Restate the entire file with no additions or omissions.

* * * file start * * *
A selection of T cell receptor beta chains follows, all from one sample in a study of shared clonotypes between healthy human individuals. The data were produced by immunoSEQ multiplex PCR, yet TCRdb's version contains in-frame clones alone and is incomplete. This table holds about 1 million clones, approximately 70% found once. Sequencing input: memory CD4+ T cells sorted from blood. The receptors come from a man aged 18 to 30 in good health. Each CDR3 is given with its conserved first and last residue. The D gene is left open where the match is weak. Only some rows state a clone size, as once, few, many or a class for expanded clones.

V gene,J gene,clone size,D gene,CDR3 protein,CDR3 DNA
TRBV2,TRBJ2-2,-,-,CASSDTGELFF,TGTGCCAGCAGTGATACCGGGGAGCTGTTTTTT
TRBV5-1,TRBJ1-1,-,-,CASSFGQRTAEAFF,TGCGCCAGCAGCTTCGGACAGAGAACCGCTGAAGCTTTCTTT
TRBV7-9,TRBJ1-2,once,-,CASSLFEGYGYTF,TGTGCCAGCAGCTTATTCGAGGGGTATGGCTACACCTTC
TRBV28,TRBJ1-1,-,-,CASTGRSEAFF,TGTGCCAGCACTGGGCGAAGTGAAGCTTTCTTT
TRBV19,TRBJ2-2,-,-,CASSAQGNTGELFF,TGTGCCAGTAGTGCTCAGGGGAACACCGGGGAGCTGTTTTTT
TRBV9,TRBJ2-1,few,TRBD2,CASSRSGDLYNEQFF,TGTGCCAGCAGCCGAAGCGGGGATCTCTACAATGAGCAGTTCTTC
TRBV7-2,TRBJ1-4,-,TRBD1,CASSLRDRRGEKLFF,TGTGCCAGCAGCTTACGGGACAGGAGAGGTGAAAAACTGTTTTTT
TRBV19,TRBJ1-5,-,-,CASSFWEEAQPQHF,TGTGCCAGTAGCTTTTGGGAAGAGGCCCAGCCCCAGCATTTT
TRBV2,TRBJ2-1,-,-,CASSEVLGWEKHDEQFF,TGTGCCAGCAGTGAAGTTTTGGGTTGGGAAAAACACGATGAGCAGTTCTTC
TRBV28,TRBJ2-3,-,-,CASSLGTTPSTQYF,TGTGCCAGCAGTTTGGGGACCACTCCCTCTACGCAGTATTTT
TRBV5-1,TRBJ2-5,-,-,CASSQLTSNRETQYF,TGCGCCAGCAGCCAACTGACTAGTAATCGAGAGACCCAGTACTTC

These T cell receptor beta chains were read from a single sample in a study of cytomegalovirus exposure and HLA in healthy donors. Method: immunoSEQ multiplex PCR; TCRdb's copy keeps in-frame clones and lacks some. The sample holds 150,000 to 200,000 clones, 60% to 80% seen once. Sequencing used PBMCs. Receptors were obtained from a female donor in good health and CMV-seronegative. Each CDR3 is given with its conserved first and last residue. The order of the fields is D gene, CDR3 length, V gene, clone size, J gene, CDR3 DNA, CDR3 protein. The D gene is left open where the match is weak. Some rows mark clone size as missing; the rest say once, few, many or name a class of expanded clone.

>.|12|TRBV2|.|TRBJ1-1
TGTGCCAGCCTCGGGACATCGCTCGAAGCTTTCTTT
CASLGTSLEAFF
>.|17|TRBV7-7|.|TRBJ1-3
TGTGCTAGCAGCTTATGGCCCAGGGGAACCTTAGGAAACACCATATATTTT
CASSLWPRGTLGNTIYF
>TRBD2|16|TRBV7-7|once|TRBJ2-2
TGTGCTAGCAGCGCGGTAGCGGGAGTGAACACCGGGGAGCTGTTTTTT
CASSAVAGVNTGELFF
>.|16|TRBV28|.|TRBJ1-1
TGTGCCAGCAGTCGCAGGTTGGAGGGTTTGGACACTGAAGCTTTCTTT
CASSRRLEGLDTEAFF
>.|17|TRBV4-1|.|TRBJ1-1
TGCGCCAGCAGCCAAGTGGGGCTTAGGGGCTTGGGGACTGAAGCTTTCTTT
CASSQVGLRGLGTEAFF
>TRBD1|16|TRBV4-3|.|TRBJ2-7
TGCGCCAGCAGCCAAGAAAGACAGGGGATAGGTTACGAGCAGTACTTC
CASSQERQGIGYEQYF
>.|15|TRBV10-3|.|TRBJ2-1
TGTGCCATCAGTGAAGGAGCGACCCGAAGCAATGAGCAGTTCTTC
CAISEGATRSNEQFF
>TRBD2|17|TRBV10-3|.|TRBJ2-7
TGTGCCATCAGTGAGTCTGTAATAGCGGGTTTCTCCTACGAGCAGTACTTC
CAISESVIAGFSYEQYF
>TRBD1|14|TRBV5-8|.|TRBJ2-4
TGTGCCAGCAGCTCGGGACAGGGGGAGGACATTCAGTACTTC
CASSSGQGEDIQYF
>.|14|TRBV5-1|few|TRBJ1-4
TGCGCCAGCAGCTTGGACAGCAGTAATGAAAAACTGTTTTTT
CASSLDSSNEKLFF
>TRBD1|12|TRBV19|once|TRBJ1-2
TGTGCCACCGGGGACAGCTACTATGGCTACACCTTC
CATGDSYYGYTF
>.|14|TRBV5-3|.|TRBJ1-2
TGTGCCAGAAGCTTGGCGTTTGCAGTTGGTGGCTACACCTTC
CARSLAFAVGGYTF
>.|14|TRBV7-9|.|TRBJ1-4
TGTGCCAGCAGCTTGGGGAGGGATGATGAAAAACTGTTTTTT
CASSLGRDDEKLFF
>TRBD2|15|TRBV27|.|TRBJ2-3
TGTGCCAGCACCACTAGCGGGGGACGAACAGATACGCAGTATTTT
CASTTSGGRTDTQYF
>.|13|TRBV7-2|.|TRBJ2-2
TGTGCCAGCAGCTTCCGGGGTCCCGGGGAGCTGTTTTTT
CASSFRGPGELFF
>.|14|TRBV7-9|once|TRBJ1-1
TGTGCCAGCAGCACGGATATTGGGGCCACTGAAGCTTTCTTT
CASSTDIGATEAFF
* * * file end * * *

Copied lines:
A selection of T cell receptor beta chains follows, all from one sample in a study of shared clonotypes between healthy human individuals. The data were produced by immunoSEQ multiplex PCR, yet TCRdb's version contains in-frame clones alone and is incomplete. This table holds about 1 million clones, approximately 70% found once. Sequencing input: memory CD4+ T cells sorted from blood. The receptors come from a man aged 18 to 30 in good health. Each CDR3 is given with its conserved first and last residue. The D gene is left open where the match is weak. Only some rows state a clone size, as once, few, many or a class for expanded clones.

V gene,J gene,clone size,D gene,CDR3 protein,CDR3 DNA
TRBV2,TRBJ2-2,-,-,CASSDTGELFF,TGTGCCAGCAGTGATACCGGGGAGCTGTTTTTT
TRBV5-1,TRBJ1-1,-,-,CASSFGQRTAEAFF,TGCGCCAGCAGCTTCGGACAGAGAACCGCTGAAGCTTTCTTT
TRBV7-9,TRBJ1-2,once,-,CASSLFEGYGYTF,TGTGCCAGCAGCTTATTCGAGGGGTATGGCTACACCTTC
TRBV28,TRBJ1-1,-,-,CASTGRSEAFF,TGTGCCAGCACTGGGCGAAGTGAAGCTTTCTTT
TRBV19,TRBJ2-2,-,-,CASSAQGNTGELFF,TGTGCCAGTAGTGCTCAGGGGAACACCGGGGAGCTGTTTTTT
TRBV9,TRBJ2-1,few,TRBD2,CASSRSGDLYNEQFF,TGTGCCAGCAGCCGAAGCGGGGATCTCTACAATGAGCAGTTCTTC
TRBV7-2,TRBJ1-4,-,TRBD1,CASSLRDRRGEKLFF,TGTGCCAGCAGCTTACGGGACAGGAGAGGTGAAAAACTGTTTTTT
TRBV19,TRBJ1-5,-,-,CASSFWEEAQPQHF,TGTGCCAGTAGCTTTTGGGAAGAGGCCCAGCCCCAGCATTTT
TRBV2,TRBJ2-1,-,-,CASSEVLGWEKHDEQFF,TGTGCCAGCAGTGAAGTTTTGGGTTGGGAAAAACACGATGAGCAGTTCTTC
TRBV28,TRBJ2-3,-,-,CASSLGTTPSTQYF,TGTGCCAGCAGTTTGGGGACCACTCCCTCTACGCAGTATTTT
TRBV5-1,TRBJ2-5,-,-,CASSQLTSNRETQYF,TGCGCCAGCAGCCAACTGACTAGTAATCGAGAGACCCAGTACTTC

These T cell receptor beta chains were read from a single sample in a study of cytomegalovirus exposure and HLA in healthy donors. Method: immunoSEQ multiplex PCR; TCRdb's copy keeps in-frame clones and lacks some. The sample holds 150,000 to 200,000 clones, 60% to 80% seen once. Sequencing used PBMCs. Receptors were obtained from a female donor in good health and CMV-seronegative. Each CDR3 is given with its conserved first and last residue. The order of the fields is D gene, CDR3 length, V gene, clone size, J gene, CDR3 DNA, CDR3 protein. The D gene is left open where the match is weak. Some rows mark clone size as missing; the rest say once, few, many or name a class of expanded clone.

>.|12|TRBV2|.|TRBJ1-1
TGTGCCAGCCTCGGGACATCGCTCGAAGCTTTCTTT
CASLGTSLEAFF
>.|17|TRBV7-7|.|TRBJ1-3
TGTGCTAGCAGCTTATGGCCCAGGGGAACCTTAGGAAACACCATATATTTT
CASSLWPRGTLGNTIYF
>TRBD2|16|TRBV7-7|once|TRBJ2-2
TGTGCTAGCAGCGCGGTAGCGGGAGTGAACACCGGGGAGCTGTTTTTT
CASSAVAGVNTGELFF
>.|16|TRBV28|.|TRBJ1-1
TGTGCCAGCAGTCGCAGGTTGGAGGGTTTGGACACTGAAGCTTTCTTT
CASSRRLEGLDTEAFF
>.|17|TRBV4-1|.|TRBJ1-1
TGCGCCAGCAGCCAAGTGGGGCTTAGGGGCTTGGGGACTGAAGCTTTCTTT
CASSQVGLRGLGTEAFF
>TRBD1|16|TRBV4-3|.|TRBJ2-7
TGCGCCAGCAGCCAAGAAAGACAGGGGATAGGTTACGAGCAGTACTTC
CASSQERQGIGYEQYF
>.|15|TRBV10-3|.|TRBJ2-1
TGTGCCATCAGTGAAGGAGCGACCCGAAGCAATGAGCAGTTCTTC
CAISEGATRSNEQFF
>TRBD2|17|TRBV10-3|.|TRBJ2-7
TGTGCCATCAGTGAGTCTGTAATAGCGGGTTTCTCCTACGAGCAGTACTTC
CAISESVIAGFSYEQYF
>TRBD1|14|TRBV5-8|.|TRBJ2-4
TGTGCCAGCAGCTCGGGACAGGGGGAGGACATTCAGTACTTC
CASSSGQGEDIQYF
>.|14|TRBV5-1|few|TRBJ1-4
TGCGCCAGCAGCTTGGACAGCAGTAATGAAAAACTGTTTTTT
CASSLDSSNEKLFF
>TRBD1|12|TRBV19|once|TRBJ1-2
TGTGCCACCGGGGACAGCTACTATGGCTACACCTTC
CATGDSYYGYTF
>.|14|TRBV5-3|.|TRBJ1-2
TGTGCCAGAAGCTTGGCGTTTGCAGTTGGTGGCTACACCTTC
CARSLAFAVGGYTF
>.|14|TRBV7-9|.|TRBJ1-4
TGTGCCAGCAGCTTGGGGAGGGATGATGAAAAACTGTTTTTT
CASSLGRDDEKLFF
>TRBD2|15|TRBV27|.|TRBJ2-3
TGTGCCAGCACCACTAGCGGGGGACGAACAGATACGCAGTATTTT
CASTTSGGRTDTQYF
>.|13|TRBV7-2|.|TRBJ2-2
TGTGCCAGCAGCTTCCGGGGTCCCGGGGAGCTGTTTTTT
CASSFRGPGELFF
>.|14|TRBV7-9|once|TRBJ1-1
TGTGCCAGCAGCACGGATATTGGGGCCACTGAAGCTTTCTTT
CASSTDIGATEAFF